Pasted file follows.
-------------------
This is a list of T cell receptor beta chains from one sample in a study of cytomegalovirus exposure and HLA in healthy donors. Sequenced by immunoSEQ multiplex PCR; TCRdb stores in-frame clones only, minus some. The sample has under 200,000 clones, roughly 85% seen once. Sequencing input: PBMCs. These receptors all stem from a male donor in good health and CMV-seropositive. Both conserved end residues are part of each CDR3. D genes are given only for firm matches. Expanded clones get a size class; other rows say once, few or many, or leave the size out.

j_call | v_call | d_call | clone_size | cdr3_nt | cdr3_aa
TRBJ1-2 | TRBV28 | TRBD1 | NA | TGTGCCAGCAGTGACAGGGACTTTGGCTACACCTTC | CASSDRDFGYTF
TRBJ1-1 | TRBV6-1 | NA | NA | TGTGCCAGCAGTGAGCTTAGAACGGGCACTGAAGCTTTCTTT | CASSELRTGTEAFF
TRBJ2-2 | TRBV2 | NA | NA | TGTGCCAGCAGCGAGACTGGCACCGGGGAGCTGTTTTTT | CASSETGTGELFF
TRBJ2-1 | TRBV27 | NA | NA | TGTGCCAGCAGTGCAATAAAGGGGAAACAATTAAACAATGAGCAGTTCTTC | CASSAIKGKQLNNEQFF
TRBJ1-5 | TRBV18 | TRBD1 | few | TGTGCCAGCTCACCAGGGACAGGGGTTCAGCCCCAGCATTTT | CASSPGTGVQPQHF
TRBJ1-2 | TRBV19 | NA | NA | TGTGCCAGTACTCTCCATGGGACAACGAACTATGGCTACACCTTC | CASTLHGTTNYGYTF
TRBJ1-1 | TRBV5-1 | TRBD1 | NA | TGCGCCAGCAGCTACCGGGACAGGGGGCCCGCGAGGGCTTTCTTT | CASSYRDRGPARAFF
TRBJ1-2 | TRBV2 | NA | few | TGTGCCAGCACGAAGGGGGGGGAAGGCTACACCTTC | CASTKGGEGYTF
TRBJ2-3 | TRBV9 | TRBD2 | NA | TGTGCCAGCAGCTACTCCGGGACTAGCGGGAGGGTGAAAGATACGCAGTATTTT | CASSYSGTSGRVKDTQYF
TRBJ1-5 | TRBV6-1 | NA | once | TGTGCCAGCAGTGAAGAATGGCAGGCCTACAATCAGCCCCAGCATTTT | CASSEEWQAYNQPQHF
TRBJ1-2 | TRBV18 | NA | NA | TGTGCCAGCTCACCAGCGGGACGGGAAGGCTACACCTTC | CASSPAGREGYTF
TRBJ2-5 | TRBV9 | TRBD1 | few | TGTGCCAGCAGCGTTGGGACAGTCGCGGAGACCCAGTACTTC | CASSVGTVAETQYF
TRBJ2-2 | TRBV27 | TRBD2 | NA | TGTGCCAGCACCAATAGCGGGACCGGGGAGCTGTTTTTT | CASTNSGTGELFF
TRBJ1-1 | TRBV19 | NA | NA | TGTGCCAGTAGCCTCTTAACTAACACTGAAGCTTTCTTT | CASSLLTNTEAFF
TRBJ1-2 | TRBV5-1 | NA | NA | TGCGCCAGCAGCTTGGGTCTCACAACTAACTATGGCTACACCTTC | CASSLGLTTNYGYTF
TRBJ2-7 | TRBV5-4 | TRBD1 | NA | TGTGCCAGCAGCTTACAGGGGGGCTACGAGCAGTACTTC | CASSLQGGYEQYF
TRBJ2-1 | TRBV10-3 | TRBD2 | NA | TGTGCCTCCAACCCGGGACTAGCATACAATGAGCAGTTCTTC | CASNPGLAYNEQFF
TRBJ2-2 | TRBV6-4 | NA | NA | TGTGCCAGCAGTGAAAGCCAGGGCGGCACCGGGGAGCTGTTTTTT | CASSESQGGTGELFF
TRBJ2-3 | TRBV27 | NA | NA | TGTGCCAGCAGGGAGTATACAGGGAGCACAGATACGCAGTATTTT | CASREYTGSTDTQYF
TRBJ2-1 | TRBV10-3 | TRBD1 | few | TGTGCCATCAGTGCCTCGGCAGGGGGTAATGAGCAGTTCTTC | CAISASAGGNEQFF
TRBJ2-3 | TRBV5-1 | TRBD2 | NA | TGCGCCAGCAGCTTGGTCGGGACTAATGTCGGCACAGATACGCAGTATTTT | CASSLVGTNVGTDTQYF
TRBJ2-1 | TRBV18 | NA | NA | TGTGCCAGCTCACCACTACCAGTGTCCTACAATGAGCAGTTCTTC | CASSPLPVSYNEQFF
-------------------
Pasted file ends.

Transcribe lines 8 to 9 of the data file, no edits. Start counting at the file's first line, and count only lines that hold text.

TRBJ1-2 | TRBV19 | NA | NA | TGTGCCAGTACTCTCCATGGGACAACGAACTATGGCTACACCTTC | CASTLHGTTNYGYTF
TRBJ1-1 | TRBV5-1 | TRBD1 | NA | TGCGCCAGCAGCTACCGGGACAGGGGGCCCGCGAGGGCTTTCTTT | CASSYRDRGPARAFF